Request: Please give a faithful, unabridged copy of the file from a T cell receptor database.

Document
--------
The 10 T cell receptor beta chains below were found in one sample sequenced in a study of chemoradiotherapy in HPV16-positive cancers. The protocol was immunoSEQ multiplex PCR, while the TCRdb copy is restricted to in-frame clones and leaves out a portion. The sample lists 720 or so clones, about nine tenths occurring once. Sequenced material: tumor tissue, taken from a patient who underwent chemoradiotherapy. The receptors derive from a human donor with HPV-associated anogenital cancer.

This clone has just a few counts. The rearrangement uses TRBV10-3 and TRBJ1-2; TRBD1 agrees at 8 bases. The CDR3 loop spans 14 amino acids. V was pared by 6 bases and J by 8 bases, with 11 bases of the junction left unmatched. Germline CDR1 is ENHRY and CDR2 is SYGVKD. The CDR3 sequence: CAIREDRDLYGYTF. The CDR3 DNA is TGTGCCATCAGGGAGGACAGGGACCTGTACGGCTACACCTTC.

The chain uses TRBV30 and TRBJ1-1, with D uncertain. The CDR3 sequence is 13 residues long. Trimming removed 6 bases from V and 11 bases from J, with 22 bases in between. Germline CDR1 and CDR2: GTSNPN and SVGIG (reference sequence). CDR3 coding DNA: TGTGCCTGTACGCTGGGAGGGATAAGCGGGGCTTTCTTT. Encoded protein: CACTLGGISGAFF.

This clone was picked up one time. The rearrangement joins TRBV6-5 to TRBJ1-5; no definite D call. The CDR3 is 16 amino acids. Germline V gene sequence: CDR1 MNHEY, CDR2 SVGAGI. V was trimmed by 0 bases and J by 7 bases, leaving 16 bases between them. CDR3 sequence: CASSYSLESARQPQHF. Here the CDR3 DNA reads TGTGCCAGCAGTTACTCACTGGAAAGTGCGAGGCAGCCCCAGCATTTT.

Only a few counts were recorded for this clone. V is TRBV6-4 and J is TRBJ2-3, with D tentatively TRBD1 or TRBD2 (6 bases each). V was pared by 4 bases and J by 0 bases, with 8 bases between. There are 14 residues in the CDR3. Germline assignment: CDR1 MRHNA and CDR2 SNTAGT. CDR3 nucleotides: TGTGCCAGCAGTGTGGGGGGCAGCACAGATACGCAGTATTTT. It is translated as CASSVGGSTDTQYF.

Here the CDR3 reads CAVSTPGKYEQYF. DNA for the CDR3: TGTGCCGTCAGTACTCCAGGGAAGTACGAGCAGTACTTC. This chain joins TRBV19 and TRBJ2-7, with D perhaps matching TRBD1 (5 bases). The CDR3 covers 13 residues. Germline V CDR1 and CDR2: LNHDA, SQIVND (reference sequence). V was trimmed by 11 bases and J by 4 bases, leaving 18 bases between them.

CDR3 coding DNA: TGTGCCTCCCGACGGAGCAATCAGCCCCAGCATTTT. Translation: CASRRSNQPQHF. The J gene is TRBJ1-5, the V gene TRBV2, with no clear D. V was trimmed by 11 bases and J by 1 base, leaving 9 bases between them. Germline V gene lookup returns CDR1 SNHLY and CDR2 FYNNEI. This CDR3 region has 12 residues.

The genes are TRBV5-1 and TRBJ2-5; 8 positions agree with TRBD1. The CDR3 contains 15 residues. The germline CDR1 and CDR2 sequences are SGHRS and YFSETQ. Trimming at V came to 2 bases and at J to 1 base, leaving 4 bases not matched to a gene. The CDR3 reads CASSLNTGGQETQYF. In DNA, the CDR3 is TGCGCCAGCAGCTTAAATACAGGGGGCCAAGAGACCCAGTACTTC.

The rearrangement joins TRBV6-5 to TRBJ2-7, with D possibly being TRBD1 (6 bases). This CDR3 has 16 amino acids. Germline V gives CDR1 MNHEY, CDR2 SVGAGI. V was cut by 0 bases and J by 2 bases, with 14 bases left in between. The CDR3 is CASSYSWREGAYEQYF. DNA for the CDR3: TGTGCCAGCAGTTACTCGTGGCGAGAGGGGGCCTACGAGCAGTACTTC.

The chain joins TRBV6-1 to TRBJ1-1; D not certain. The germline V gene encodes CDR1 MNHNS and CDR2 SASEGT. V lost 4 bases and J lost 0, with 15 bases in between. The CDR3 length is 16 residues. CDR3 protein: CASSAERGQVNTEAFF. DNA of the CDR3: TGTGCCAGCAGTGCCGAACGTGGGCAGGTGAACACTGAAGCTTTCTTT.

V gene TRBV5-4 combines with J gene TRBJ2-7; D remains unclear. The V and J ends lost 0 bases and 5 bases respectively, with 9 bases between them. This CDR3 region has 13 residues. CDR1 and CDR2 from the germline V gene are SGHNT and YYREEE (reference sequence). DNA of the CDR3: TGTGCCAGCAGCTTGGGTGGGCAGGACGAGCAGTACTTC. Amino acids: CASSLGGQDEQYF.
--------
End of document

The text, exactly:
The 10 T cell receptor beta chains below were found in one sample sequenced in a study of chemoradiotherapy in HPV16-positive cancers. The protocol was immunoSEQ multiplex PCR, while the TCRdb copy is restricted to in-frame clones and leaves out a portion. The sample lists 720 or so clones, about nine tenths occurring once. Sequenced material: tumor tissue, taken from a patient who underwent chemoradiotherapy. The receptors derive from a human donor with HPV-associated anogenital cancer.

This clone has just a few counts. The rearrangement uses TRBV10-3 and TRBJ1-2; TRBD1 agrees at 8 bases. The CDR3 loop spans 14 amino acids. V was pared by 6 bases and J by 8 bases, with 11 bases of the junction left unmatched. Germline CDR1 is ENHRY and CDR2 is SYGVKD. The CDR3 sequence: CAIREDRDLYGYTF. The CDR3 DNA is TGTGCCATCAGGGAGGACAGGGACCTGTACGGCTACACCTTC.

The chain uses TRBV30 and TRBJ1-1, with D uncertain. The CDR3 sequence is 13 residues long. Trimming removed 6 bases from V and 11 bases from J, with 22 bases in between. Germline CDR1 and CDR2: GTSNPN and SVGIG (reference sequence). CDR3 coding DNA: TGTGCCTGTACGCTGGGAGGGATAAGCGGGGCTTTCTTT. Encoded protein: CACTLGGISGAFF.

This clone was picked up one time. The rearrangement joins TRBV6-5 to TRBJ1-5; no definite D call. The CDR3 is 16 amino acids. Germline V gene sequence: CDR1 MNHEY, CDR2 SVGAGI. V was trimmed by 0 bases and J by 7 bases, leaving 16 bases between them. CDR3 sequence: CASSYSLESARQPQHF. Here the CDR3 DNA reads TGTGCCAGCAGTTACTCACTGGAAAGTGCGAGGCAGCCCCAGCATTTT.

Only a few counts were recorded for this clone. V is TRBV6-4 and J is TRBJ2-3, with D tentatively TRBD1 or TRBD2 (6 bases each). V was pared by 4 bases and J by 0 bases, with 8 bases between. There are 14 residues in the CDR3. Germline assignment: CDR1 MRHNA and CDR2 SNTAGT. CDR3 nucleotides: TGTGCCAGCAGTGTGGGGGGCAGCACAGATACGCAGTATTTT. It is translated as CASSVGGSTDTQYF.

Here the CDR3 reads CAVSTPGKYEQYF. DNA for the CDR3: TGTGCCGTCAGTACTCCAGGGAAGTACGAGCAGTACTTC. This chain joins TRBV19 and TRBJ2-7, with D perhaps matching TRBD1 (5 bases). The CDR3 covers 13 residues. Germline V CDR1 and CDR2: LNHDA, SQIVND (reference sequence). V was trimmed by 11 bases and J by 4 bases, leaving 18 bases between them.

CDR3 coding DNA: TGTGCCTCCCGACGGAGCAATCAGCCCCAGCATTTT. Translation: CASRRSNQPQHF. The J gene is TRBJ1-5, the V gene TRBV2, with no clear D. V was trimmed by 11 bases and J by 1 base, leaving 9 bases between them. Germline V gene lookup returns CDR1 SNHLY and CDR2 FYNNEI. This CDR3 region has 12 residues.

The genes are TRBV5-1 and TRBJ2-5; 8 positions agree with TRBD1. The CDR3 contains 15 residues. The germline CDR1 and CDR2 sequences are SGHRS and YFSETQ. Trimming at V came to 2 bases and at J to 1 base, leaving 4 bases not matched to a gene. The CDR3 reads CASSLNTGGQETQYF. In DNA, the CDR3 is TGCGCCAGCAGCTTAAATACAGGGGGCCAAGAGACCCAGTACTTC.

The rearrangement joins TRBV6-5 to TRBJ2-7, with D possibly being TRBD1 (6 bases). This CDR3 has 16 amino acids. Germline V gives CDR1 MNHEY, CDR2 SVGAGI. V was cut by 0 bases and J by 2 bases, with 14 bases left in between. The CDR3 is CASSYSWREGAYEQYF. DNA for the CDR3: TGTGCCAGCAGTTACTCGTGGCGAGAGGGGGCCTACGAGCAGTACTTC.

The chain joins TRBV6-1 to TRBJ1-1; D not certain. The germline V gene encodes CDR1 MNHNS and CDR2 SASEGT. V lost 4 bases and J lost 0, with 15 bases in between. The CDR3 length is 16 residues. CDR3 protein: CASSAERGQVNTEAFF. DNA of the CDR3: TGTGCCAGCAGTGCCGAACGTGGGCAGGTGAACACTGAAGCTTTCTTT.

V gene TRBV5-4 combines with J gene TRBJ2-7; D remains unclear. The V and J ends lost 0 bases and 5 bases respectively, with 9 bases between them. This CDR3 region has 13 residues. CDR1 and CDR2 from the germline V gene are SGHNT and YYREEE (reference sequence). DNA of the CDR3: TGTGCCAGCAGCTTGGGTGGGCAGGACGAGCAGTACTTC. Amino acids: CASSLGGQDEQYF.